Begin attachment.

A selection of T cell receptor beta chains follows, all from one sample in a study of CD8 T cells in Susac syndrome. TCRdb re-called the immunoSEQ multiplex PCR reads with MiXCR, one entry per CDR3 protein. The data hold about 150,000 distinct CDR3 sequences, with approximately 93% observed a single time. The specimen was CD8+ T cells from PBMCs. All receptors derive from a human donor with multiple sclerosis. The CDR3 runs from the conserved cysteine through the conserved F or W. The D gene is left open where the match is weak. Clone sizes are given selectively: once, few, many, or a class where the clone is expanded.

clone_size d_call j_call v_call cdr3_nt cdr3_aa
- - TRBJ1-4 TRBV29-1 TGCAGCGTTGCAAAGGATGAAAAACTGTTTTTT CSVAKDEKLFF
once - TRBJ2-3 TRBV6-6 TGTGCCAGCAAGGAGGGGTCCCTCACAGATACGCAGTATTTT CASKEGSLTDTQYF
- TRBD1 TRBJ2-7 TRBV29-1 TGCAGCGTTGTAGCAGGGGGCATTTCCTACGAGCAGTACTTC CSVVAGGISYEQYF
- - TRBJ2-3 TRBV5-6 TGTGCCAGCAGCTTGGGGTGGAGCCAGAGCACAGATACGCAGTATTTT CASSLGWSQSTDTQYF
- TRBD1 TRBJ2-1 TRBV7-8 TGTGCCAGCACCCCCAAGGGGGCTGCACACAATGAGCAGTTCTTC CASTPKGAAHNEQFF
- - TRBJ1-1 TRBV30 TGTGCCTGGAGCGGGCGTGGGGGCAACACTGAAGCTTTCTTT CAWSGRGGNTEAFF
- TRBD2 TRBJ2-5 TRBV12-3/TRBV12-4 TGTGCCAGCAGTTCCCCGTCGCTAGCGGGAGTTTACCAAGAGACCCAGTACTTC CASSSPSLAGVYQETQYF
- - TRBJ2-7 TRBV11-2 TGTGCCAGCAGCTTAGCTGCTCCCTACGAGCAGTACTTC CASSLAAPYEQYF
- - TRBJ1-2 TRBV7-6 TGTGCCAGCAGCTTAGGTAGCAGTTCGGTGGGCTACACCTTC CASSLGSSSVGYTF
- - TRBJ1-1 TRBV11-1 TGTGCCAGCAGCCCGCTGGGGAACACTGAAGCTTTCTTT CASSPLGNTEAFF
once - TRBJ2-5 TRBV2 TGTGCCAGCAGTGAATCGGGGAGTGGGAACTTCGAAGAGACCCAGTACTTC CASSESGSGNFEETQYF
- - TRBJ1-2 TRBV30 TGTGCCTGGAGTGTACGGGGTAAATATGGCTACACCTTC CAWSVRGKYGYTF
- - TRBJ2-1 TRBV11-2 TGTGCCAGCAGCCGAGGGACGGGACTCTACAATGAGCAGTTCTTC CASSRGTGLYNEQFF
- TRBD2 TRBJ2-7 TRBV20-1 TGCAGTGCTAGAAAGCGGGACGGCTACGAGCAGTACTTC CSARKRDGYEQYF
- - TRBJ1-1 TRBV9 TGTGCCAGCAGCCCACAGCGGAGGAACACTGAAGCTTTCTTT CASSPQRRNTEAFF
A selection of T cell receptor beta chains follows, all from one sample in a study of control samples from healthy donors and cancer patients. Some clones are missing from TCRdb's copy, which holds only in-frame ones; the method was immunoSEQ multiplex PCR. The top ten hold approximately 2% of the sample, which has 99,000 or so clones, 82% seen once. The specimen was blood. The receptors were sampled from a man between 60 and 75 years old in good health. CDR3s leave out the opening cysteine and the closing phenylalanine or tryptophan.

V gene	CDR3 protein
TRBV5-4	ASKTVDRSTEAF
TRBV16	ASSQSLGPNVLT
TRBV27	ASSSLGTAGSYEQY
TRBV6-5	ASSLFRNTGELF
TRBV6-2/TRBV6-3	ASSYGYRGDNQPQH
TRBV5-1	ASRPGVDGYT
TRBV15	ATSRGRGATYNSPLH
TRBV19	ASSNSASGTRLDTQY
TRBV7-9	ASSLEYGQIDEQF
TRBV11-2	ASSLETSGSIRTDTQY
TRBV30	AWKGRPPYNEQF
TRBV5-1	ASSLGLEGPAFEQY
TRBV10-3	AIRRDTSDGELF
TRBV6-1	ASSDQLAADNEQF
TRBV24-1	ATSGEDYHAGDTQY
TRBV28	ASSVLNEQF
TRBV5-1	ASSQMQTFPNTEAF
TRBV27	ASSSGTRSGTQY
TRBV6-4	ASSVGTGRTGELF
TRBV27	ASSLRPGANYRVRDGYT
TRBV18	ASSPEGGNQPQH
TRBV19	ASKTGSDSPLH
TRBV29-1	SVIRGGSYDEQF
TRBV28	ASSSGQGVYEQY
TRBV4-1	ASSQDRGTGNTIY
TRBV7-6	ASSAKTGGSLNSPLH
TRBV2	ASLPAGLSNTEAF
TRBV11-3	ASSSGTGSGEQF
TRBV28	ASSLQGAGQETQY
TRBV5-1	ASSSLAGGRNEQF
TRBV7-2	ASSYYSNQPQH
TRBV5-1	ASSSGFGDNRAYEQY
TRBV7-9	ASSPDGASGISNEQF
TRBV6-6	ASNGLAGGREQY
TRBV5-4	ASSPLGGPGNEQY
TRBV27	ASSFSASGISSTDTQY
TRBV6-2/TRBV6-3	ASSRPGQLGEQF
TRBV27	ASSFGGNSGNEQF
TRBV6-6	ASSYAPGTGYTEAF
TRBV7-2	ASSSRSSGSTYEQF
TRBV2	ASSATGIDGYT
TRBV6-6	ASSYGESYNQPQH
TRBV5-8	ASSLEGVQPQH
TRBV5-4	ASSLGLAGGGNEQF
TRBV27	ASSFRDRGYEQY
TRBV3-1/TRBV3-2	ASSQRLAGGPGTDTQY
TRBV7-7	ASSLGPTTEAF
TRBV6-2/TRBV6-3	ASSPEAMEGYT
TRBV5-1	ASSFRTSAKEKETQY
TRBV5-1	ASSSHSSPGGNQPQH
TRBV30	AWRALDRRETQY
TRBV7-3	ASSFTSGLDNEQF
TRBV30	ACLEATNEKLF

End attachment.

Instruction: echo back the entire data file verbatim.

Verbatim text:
A selection of T cell receptor beta chains follows, all from one sample in a study of CD8 T cells in Susac syndrome. TCRdb re-called the immunoSEQ multiplex PCR reads with MiXCR, one entry per CDR3 protein. The data hold about 150,000 distinct CDR3 sequences, with approximately 93% observed a single time. The specimen was CD8+ T cells from PBMCs. All receptors derive from a human donor with multiple sclerosis. The CDR3 runs from the conserved cysteine through the conserved F or W. The D gene is left open where the match is weak. Clone sizes are given selectively: once, few, many, or a class where the clone is expanded.

clone_size d_call j_call v_call cdr3_nt cdr3_aa
- - TRBJ1-4 TRBV29-1 TGCAGCGTTGCAAAGGATGAAAAACTGTTTTTT CSVAKDEKLFF
once - TRBJ2-3 TRBV6-6 TGTGCCAGCAAGGAGGGGTCCCTCACAGATACGCAGTATTTT CASKEGSLTDTQYF
- TRBD1 TRBJ2-7 TRBV29-1 TGCAGCGTTGTAGCAGGGGGCATTTCCTACGAGCAGTACTTC CSVVAGGISYEQYF
- - TRBJ2-3 TRBV5-6 TGTGCCAGCAGCTTGGGGTGGAGCCAGAGCACAGATACGCAGTATTTT CASSLGWSQSTDTQYF
- TRBD1 TRBJ2-1 TRBV7-8 TGTGCCAGCACCCCCAAGGGGGCTGCACACAATGAGCAGTTCTTC CASTPKGAAHNEQFF
- - TRBJ1-1 TRBV30 TGTGCCTGGAGCGGGCGTGGGGGCAACACTGAAGCTTTCTTT CAWSGRGGNTEAFF
- TRBD2 TRBJ2-5 TRBV12-3/TRBV12-4 TGTGCCAGCAGTTCCCCGTCGCTAGCGGGAGTTTACCAAGAGACCCAGTACTTC CASSSPSLAGVYQETQYF
- - TRBJ2-7 TRBV11-2 TGTGCCAGCAGCTTAGCTGCTCCCTACGAGCAGTACTTC CASSLAAPYEQYF
- - TRBJ1-2 TRBV7-6 TGTGCCAGCAGCTTAGGTAGCAGTTCGGTGGGCTACACCTTC CASSLGSSSVGYTF
- - TRBJ1-1 TRBV11-1 TGTGCCAGCAGCCCGCTGGGGAACACTGAAGCTTTCTTT CASSPLGNTEAFF
once - TRBJ2-5 TRBV2 TGTGCCAGCAGTGAATCGGGGAGTGGGAACTTCGAAGAGACCCAGTACTTC CASSESGSGNFEETQYF
- - TRBJ1-2 TRBV30 TGTGCCTGGAGTGTACGGGGTAAATATGGCTACACCTTC CAWSVRGKYGYTF
- - TRBJ2-1 TRBV11-2 TGTGCCAGCAGCCGAGGGACGGGACTCTACAATGAGCAGTTCTTC CASSRGTGLYNEQFF
- TRBD2 TRBJ2-7 TRBV20-1 TGCAGTGCTAGAAAGCGGGACGGCTACGAGCAGTACTTC CSARKRDGYEQYF
- - TRBJ1-1 TRBV9 TGTGCCAGCAGCCCACAGCGGAGGAACACTGAAGCTTTCTTT CASSPQRRNTEAFF
A selection of T cell receptor beta chains follows, all from one sample in a study of control samples from healthy donors and cancer patients. Some clones are missing from TCRdb's copy, which holds only in-frame ones; the method was immunoSEQ multiplex PCR. The top ten hold approximately 2% of the sample, which has 99,000 or so clones, 82% seen once. The specimen was blood. The receptors were sampled from a man between 60 and 75 years old in good health. CDR3s leave out the opening cysteine and the closing phenylalanine or tryptophan.

V gene	CDR3 protein
TRBV5-4	ASKTVDRSTEAF
TRBV16	ASSQSLGPNVLT
TRBV27	ASSSLGTAGSYEQY
TRBV6-5	ASSLFRNTGELF
TRBV6-2/TRBV6-3	ASSYGYRGDNQPQH
TRBV5-1	ASRPGVDGYT
TRBV15	ATSRGRGATYNSPLH
TRBV19	ASSNSASGTRLDTQY
TRBV7-9	ASSLEYGQIDEQF
TRBV11-2	ASSLETSGSIRTDTQY
TRBV30	AWKGRPPYNEQF
TRBV5-1	ASSLGLEGPAFEQY
TRBV10-3	AIRRDTSDGELF
TRBV6-1	ASSDQLAADNEQF
TRBV24-1	ATSGEDYHAGDTQY
TRBV28	ASSVLNEQF
TRBV5-1	ASSQMQTFPNTEAF
TRBV27	ASSSGTRSGTQY
TRBV6-4	ASSVGTGRTGELF
TRBV27	ASSLRPGANYRVRDGYT
TRBV18	ASSPEGGNQPQH
TRBV19	ASKTGSDSPLH
TRBV29-1	SVIRGGSYDEQF
TRBV28	ASSSGQGVYEQY
TRBV4-1	ASSQDRGTGNTIY
TRBV7-6	ASSAKTGGSLNSPLH
TRBV2	ASLPAGLSNTEAF
TRBV11-3	ASSSGTGSGEQF
TRBV28	ASSLQGAGQETQY
TRBV5-1	ASSSLAGGRNEQF
TRBV7-2	ASSYYSNQPQH
TRBV5-1	ASSSGFGDNRAYEQY
TRBV7-9	ASSPDGASGISNEQF
TRBV6-6	ASNGLAGGREQY
TRBV5-4	ASSPLGGPGNEQY
TRBV27	ASSFSASGISSTDTQY
TRBV6-2/TRBV6-3	ASSRPGQLGEQF
TRBV27	ASSFGGNSGNEQF
TRBV6-6	ASSYAPGTGYTEAF
TRBV7-2	ASSSRSSGSTYEQF
TRBV2	ASSATGIDGYT
TRBV6-6	ASSYGESYNQPQH
TRBV5-8	ASSLEGVQPQH
TRBV5-4	ASSLGLAGGGNEQF
TRBV27	ASSFRDRGYEQY
TRBV3-1/TRBV3-2	ASSQRLAGGPGTDTQY
TRBV7-7	ASSLGPTTEAF
TRBV6-2/TRBV6-3	ASSPEAMEGYT
TRBV5-1	ASSFRTSAKEKETQY
TRBV5-1	ASSSHSSPGGNQPQH
TRBV30	AWRALDRRETQY
TRBV7-3	ASSFTSGLDNEQF
TRBV30	ACLEATNEKLF